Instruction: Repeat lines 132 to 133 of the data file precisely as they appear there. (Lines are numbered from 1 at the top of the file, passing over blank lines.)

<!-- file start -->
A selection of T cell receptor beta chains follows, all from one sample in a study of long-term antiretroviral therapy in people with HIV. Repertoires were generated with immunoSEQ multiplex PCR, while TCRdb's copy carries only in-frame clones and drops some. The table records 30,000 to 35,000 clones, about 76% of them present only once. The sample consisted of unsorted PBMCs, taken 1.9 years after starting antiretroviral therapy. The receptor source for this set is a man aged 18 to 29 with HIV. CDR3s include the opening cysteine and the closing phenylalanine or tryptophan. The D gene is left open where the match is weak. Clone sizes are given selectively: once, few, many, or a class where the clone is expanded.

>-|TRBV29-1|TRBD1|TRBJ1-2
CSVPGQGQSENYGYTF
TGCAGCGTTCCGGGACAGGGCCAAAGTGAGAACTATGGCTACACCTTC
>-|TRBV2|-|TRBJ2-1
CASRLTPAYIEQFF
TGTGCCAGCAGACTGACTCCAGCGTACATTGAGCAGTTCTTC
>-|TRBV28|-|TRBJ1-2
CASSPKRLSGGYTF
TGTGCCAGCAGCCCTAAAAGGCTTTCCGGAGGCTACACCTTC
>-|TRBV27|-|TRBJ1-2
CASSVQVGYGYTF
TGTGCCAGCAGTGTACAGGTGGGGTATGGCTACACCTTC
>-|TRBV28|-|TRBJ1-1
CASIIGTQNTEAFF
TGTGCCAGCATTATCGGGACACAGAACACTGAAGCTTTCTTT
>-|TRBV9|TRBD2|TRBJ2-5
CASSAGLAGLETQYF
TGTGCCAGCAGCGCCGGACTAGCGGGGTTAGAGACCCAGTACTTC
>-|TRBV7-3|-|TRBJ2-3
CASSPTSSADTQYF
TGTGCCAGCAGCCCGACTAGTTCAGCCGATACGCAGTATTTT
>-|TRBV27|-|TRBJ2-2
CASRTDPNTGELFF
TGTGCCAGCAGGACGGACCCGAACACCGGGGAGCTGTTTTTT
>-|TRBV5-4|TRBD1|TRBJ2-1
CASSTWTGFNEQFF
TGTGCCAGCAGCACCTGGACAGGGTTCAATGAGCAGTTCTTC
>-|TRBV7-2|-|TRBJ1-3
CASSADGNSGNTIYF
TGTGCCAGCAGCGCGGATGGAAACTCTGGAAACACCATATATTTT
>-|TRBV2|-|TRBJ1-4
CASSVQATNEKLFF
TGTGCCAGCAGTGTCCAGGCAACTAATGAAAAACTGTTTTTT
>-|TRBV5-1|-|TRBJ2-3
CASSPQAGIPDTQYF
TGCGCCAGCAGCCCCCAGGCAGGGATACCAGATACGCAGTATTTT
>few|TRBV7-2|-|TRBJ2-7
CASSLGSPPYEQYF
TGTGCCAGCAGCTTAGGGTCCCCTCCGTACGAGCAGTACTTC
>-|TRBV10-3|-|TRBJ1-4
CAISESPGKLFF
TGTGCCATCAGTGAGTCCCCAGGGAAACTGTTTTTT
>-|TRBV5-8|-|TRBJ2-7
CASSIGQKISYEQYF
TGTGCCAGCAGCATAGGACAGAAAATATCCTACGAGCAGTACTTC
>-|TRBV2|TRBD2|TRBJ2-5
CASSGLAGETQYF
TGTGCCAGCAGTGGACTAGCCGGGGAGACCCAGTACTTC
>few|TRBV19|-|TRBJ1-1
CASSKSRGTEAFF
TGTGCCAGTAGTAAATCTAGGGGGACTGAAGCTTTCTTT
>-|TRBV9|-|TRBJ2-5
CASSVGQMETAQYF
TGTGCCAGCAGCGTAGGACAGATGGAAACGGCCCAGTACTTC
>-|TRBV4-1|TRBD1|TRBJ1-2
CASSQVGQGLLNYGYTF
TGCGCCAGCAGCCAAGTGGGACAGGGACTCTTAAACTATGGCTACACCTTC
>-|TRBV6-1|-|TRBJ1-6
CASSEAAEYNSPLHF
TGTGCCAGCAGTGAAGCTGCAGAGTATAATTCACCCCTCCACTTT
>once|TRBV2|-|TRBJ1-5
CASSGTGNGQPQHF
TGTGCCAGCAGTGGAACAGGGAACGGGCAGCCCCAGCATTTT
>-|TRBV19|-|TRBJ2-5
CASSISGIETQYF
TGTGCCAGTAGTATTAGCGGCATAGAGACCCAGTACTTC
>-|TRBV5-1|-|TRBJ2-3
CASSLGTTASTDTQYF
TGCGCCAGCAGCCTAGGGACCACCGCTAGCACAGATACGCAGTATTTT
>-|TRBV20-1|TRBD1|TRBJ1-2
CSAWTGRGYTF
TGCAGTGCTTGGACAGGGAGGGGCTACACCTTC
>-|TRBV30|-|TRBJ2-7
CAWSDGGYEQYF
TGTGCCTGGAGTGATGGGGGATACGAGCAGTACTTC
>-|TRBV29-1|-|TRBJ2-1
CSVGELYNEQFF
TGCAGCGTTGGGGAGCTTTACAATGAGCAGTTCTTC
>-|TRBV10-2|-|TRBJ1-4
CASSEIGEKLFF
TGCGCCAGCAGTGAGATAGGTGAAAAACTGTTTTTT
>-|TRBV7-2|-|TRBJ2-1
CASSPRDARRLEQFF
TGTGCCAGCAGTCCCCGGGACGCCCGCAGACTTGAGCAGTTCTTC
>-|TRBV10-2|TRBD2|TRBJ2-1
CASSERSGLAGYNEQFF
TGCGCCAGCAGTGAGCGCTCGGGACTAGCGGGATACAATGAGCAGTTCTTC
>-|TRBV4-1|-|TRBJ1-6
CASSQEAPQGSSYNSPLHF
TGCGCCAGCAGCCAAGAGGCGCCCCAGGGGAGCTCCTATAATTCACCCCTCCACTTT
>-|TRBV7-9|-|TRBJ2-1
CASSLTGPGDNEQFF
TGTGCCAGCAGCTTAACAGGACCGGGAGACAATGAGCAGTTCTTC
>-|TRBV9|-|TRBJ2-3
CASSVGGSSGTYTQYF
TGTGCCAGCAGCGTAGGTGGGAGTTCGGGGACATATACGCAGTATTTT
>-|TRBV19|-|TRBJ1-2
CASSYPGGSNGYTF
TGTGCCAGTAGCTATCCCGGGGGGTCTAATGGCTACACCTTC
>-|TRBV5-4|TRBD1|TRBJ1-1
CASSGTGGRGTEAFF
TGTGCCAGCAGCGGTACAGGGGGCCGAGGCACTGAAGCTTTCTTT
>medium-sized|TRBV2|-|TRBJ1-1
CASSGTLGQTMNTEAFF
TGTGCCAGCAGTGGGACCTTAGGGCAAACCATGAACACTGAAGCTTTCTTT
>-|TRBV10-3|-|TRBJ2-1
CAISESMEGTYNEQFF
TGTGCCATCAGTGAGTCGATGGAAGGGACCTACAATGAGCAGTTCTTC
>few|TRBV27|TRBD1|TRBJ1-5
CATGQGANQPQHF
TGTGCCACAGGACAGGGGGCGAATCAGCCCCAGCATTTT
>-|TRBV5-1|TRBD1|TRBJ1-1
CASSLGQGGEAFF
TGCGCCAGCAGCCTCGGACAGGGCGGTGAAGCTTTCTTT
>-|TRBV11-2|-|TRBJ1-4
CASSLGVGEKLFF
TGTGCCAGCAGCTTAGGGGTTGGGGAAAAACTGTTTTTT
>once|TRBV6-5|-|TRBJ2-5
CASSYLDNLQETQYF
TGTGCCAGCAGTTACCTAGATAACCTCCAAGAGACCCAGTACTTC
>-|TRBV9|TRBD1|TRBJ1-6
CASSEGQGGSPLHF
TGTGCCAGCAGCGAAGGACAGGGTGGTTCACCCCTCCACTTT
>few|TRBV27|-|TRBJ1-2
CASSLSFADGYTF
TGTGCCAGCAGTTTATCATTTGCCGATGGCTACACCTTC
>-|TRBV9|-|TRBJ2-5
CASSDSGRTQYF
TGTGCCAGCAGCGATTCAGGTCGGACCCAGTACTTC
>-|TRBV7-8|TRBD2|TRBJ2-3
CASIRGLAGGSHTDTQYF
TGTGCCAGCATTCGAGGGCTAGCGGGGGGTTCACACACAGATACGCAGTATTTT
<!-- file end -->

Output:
CASIRGLAGGSHTDTQYF
TGTGCCAGCATTCGAGGGCTAGCGGGGGGTTCACACACAGATACGCAGTATTTT